Medium is one of the most focused and seemingly ambitious projects in the space of paying freelance writers. Ev Williams offers excellent updates that explain the purpose and goal of the site, and they have a history of sticking to their core principles even during tough times. However they clearly have a HUGE clickbait problem, it is honestly horrible to log in there right now. So I’m not sure. At least the data it gives you is good.

Bandcamp — Many musicians have found Bandcamp to be the best way to earn money by selling their recordings. Bandcamp appeals to the same kind of fan that buys vinyl. With 6.5$ million per month in revenue, they are a great option for smaller acts.

Moving Forward With Cautious Optimism

I’m still optimistic about blockchain and social media monetization for artists, but now I’m cautiously optimistic.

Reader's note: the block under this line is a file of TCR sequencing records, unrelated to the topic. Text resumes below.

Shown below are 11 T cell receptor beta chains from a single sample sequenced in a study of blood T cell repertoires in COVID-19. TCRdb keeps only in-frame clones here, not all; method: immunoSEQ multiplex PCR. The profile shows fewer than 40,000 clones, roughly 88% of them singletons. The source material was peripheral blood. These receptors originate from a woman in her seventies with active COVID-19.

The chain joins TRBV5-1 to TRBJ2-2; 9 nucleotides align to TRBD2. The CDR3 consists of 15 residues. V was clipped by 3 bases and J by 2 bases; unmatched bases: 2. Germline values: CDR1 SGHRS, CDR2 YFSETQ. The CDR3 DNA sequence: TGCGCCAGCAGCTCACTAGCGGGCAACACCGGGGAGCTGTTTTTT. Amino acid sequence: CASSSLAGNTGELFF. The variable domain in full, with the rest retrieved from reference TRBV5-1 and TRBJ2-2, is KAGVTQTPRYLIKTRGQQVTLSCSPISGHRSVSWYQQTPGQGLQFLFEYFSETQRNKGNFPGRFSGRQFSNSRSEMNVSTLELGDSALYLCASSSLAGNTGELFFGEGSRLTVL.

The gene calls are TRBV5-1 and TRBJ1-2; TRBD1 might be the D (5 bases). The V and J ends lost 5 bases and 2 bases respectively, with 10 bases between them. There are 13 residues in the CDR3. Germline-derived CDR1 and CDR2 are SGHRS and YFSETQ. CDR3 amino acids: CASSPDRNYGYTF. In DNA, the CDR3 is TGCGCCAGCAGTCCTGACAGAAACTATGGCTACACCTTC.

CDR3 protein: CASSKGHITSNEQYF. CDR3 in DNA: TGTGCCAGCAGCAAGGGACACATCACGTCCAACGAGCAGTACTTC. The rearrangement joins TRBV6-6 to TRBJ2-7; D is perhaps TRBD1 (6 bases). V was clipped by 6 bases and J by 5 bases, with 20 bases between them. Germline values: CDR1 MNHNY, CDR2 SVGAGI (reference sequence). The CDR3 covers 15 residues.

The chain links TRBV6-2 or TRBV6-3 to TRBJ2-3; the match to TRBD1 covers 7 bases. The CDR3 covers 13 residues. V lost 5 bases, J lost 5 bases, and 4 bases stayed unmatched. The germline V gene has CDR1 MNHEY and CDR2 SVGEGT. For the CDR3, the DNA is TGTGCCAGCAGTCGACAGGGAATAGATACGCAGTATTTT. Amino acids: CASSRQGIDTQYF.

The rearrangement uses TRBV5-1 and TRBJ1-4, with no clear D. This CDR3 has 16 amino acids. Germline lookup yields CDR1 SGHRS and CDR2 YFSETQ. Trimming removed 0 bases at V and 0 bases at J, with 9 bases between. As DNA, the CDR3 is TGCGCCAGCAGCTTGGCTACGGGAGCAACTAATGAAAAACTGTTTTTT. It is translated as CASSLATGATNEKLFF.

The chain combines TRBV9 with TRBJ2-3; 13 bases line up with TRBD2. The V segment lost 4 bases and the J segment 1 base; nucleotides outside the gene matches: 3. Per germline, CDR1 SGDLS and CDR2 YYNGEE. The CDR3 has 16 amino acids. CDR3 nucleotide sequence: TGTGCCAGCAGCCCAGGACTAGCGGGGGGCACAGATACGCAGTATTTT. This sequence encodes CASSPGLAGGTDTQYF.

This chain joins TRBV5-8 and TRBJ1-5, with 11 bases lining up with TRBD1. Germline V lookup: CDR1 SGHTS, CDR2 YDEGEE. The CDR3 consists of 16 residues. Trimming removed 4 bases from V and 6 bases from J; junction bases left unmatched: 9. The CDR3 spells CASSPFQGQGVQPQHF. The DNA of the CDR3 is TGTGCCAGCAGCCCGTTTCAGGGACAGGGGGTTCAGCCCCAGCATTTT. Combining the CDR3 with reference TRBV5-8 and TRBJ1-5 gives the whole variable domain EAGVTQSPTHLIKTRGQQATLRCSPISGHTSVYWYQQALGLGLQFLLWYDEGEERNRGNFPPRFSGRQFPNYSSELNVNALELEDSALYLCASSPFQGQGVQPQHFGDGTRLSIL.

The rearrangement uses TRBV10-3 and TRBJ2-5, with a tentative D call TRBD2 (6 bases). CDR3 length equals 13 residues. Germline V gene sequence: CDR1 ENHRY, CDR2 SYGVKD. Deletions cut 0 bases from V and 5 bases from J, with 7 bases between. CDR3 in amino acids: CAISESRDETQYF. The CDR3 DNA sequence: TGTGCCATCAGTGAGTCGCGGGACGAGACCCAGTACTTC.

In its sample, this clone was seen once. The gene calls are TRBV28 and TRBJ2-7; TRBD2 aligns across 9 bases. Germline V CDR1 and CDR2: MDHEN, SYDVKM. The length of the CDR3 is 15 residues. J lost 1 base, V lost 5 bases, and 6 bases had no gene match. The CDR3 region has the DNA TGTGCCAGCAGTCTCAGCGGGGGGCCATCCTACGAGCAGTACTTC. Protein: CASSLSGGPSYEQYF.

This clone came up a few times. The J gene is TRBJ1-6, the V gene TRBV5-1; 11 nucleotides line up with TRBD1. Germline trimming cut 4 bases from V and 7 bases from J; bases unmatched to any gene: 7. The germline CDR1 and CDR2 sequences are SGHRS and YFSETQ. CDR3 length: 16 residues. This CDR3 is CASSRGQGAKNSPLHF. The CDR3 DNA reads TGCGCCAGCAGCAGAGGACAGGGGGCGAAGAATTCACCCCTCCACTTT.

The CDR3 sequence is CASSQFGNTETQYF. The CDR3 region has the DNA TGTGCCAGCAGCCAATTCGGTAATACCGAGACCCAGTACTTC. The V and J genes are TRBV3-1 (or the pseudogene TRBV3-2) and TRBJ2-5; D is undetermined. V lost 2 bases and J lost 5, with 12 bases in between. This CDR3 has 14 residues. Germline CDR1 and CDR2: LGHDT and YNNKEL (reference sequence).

I believe that blockchain technology can create new opportunities that did not previously exist for artists, and in so-doing may “unlock” funds from elsewhere in the market to go towards content creators. People would give more to their favorite artists, and less to middlemen, if they were easily able to do so.

But right now there’s some major hype on some shitty projects. Steem is now a failed experiment in my mind, although I remain open to being proven wrong. EOS is another related project, also founded by Dan Larimer, which is receiving some major criticism lately. Time will tell how the EOS-based social media platform ONO fares.

I’ll participate in ONO if it seems reasonable (but it looks bad right now to be honest), and I eagerly await other platforms that combine social features with content monetization. Once somebody gets this right, I will generate a lot of revenue for them and myself both. And I’ll keep you updated.

Buckle your seat belt and grab a good book — this could be a long ride. Will we see a great option via blockchain to monetize content by, say, 2020? I hope so.

Matt Sokol

Written by

a mindful life via blockchain and entertainment